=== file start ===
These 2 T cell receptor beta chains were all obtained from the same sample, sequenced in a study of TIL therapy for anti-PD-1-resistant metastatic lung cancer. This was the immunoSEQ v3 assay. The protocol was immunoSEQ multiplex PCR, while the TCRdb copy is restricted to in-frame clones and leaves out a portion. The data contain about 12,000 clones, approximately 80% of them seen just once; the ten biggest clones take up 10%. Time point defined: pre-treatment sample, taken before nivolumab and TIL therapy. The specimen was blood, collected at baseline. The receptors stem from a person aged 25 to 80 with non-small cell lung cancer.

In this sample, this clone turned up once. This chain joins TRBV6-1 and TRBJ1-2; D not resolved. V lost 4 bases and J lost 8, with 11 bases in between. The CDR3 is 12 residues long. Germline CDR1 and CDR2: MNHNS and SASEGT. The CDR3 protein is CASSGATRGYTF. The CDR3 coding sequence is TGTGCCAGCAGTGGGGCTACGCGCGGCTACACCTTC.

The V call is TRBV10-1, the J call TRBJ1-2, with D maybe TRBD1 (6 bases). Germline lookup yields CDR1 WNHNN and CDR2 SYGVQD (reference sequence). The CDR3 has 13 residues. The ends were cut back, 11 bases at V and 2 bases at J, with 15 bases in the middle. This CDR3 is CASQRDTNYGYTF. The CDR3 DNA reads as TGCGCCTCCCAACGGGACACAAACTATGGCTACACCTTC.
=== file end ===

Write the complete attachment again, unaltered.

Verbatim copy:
These 2 T cell receptor beta chains were all obtained from the same sample, sequenced in a study of TIL therapy for anti-PD-1-resistant metastatic lung cancer. This was the immunoSEQ v3 assay. The protocol was immunoSEQ multiplex PCR, while the TCRdb copy is restricted to in-frame clones and leaves out a portion. The data contain about 12,000 clones, approximately 80% of them seen just once; the ten biggest clones take up 10%. Time point defined: pre-treatment sample, taken before nivolumab and TIL therapy. The specimen was blood, collected at baseline. The receptors stem from a person aged 25 to 80 with non-small cell lung cancer.

In this sample, this clone turned up once. This chain joins TRBV6-1 and TRBJ1-2; D not resolved. V lost 4 bases and J lost 8, with 11 bases in between. The CDR3 is 12 residues long. Germline CDR1 and CDR2: MNHNS and SASEGT. The CDR3 protein is CASSGATRGYTF. The CDR3 coding sequence is TGTGCCAGCAGTGGGGCTACGCGCGGCTACACCTTC.

The V call is TRBV10-1, the J call TRBJ1-2, with D maybe TRBD1 (6 bases). Germline lookup yields CDR1 WNHNN and CDR2 SYGVQD (reference sequence). The CDR3 has 13 residues. The ends were cut back, 11 bases at V and 2 bases at J, with 15 bases in the middle. This CDR3 is CASQRDTNYGYTF. The CDR3 DNA reads as TGCGCCTCCCAACGGGACACAAACTATGGCTACACCTTC.